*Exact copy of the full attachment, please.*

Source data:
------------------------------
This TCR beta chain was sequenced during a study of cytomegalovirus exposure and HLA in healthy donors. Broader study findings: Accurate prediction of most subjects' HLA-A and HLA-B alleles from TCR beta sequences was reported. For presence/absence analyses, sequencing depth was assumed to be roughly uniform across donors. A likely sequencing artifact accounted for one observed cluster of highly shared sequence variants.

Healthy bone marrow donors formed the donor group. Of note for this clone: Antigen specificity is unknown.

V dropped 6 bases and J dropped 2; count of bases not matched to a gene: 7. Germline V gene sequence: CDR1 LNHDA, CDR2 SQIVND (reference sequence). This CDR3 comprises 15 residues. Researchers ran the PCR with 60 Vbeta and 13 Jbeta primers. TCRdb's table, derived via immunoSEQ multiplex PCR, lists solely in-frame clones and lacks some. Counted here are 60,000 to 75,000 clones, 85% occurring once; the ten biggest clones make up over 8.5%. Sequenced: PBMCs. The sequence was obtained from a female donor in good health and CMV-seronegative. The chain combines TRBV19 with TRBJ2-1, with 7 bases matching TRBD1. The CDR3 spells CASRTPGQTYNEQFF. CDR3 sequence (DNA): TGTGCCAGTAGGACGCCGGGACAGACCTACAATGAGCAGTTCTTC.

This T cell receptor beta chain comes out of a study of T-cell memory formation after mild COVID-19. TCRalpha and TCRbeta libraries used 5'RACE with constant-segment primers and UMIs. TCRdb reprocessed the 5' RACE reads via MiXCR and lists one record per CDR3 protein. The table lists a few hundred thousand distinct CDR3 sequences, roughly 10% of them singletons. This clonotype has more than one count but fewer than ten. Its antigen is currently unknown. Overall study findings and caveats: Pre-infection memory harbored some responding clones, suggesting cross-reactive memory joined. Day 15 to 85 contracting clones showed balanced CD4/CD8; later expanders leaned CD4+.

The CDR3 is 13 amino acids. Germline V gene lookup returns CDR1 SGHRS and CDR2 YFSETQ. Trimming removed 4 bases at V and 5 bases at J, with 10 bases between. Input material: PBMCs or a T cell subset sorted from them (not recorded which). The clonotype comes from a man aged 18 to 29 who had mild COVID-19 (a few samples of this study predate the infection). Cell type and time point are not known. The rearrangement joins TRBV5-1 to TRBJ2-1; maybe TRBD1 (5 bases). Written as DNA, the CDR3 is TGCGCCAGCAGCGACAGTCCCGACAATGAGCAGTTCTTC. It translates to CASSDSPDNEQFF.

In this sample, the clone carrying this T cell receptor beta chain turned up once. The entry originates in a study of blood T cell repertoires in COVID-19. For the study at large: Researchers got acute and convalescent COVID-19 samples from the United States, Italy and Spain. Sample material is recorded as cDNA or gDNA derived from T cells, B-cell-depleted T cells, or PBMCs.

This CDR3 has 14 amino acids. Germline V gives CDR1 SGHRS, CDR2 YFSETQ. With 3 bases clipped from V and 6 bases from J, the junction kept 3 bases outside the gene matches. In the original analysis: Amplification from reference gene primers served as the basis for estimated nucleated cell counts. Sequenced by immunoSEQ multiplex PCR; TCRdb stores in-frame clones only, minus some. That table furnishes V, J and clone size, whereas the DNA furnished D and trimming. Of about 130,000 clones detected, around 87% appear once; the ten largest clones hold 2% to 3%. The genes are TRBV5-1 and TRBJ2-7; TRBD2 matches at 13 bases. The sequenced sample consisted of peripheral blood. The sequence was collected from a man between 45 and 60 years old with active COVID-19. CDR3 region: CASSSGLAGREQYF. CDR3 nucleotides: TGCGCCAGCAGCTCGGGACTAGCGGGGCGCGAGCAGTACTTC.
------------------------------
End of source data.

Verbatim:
This TCR beta chain was sequenced during a study of cytomegalovirus exposure and HLA in healthy donors. Broader study findings: Accurate prediction of most subjects' HLA-A and HLA-B alleles from TCR beta sequences was reported. For presence/absence analyses, sequencing depth was assumed to be roughly uniform across donors. A likely sequencing artifact accounted for one observed cluster of highly shared sequence variants.

Healthy bone marrow donors formed the donor group. Of note for this clone: Antigen specificity is unknown.

V dropped 6 bases and J dropped 2; count of bases not matched to a gene: 7. Germline V gene sequence: CDR1 LNHDA, CDR2 SQIVND (reference sequence). This CDR3 comprises 15 residues. Researchers ran the PCR with 60 Vbeta and 13 Jbeta primers. TCRdb's table, derived via immunoSEQ multiplex PCR, lists solely in-frame clones and lacks some. Counted here are 60,000 to 75,000 clones, 85% occurring once; the ten biggest clones make up over 8.5%. Sequenced: PBMCs. The sequence was obtained from a female donor in good health and CMV-seronegative. The chain combines TRBV19 with TRBJ2-1, with 7 bases matching TRBD1. The CDR3 spells CASRTPGQTYNEQFF. CDR3 sequence (DNA): TGTGCCAGTAGGACGCCGGGACAGACCTACAATGAGCAGTTCTTC.

This T cell receptor beta chain comes out of a study of T-cell memory formation after mild COVID-19. TCRalpha and TCRbeta libraries used 5'RACE with constant-segment primers and UMIs. TCRdb reprocessed the 5' RACE reads via MiXCR and lists one record per CDR3 protein. The table lists a few hundred thousand distinct CDR3 sequences, roughly 10% of them singletons. This clonotype has more than one count but fewer than ten. Its antigen is currently unknown. Overall study findings and caveats: Pre-infection memory harbored some responding clones, suggesting cross-reactive memory joined. Day 15 to 85 contracting clones showed balanced CD4/CD8; later expanders leaned CD4+.

The CDR3 is 13 amino acids. Germline V gene lookup returns CDR1 SGHRS and CDR2 YFSETQ. Trimming removed 4 bases at V and 5 bases at J, with 10 bases between. Input material: PBMCs or a T cell subset sorted from them (not recorded which). The clonotype comes from a man aged 18 to 29 who had mild COVID-19 (a few samples of this study predate the infection). Cell type and time point are not known. The rearrangement joins TRBV5-1 to TRBJ2-1; maybe TRBD1 (5 bases). Written as DNA, the CDR3 is TGCGCCAGCAGCGACAGTCCCGACAATGAGCAGTTCTTC. It translates to CASSDSPDNEQFF.

In this sample, the clone carrying this T cell receptor beta chain turned up once. The entry originates in a study of blood T cell repertoires in COVID-19. For the study at large: Researchers got acute and convalescent COVID-19 samples from the United States, Italy and Spain. Sample material is recorded as cDNA or gDNA derived from T cells, B-cell-depleted T cells, or PBMCs.

This CDR3 has 14 amino acids. Germline V gives CDR1 SGHRS, CDR2 YFSETQ. With 3 bases clipped from V and 6 bases from J, the junction kept 3 bases outside the gene matches. In the original analysis: Amplification from reference gene primers served as the basis for estimated nucleated cell counts. Sequenced by immunoSEQ multiplex PCR; TCRdb stores in-frame clones only, minus some. That table furnishes V, J and clone size, whereas the DNA furnished D and trimming. Of about 130,000 clones detected, around 87% appear once; the ten largest clones hold 2% to 3%. The genes are TRBV5-1 and TRBJ2-7; TRBD2 matches at 13 bases. The sequenced sample consisted of peripheral blood. The sequence was collected from a man between 45 and 60 years old with active COVID-19. CDR3 region: CASSSGLAGREQYF. CDR3 nucleotides: TGCGCCAGCAGCTCGGGACTAGCGGGGCGCGAGCAGTACTTC.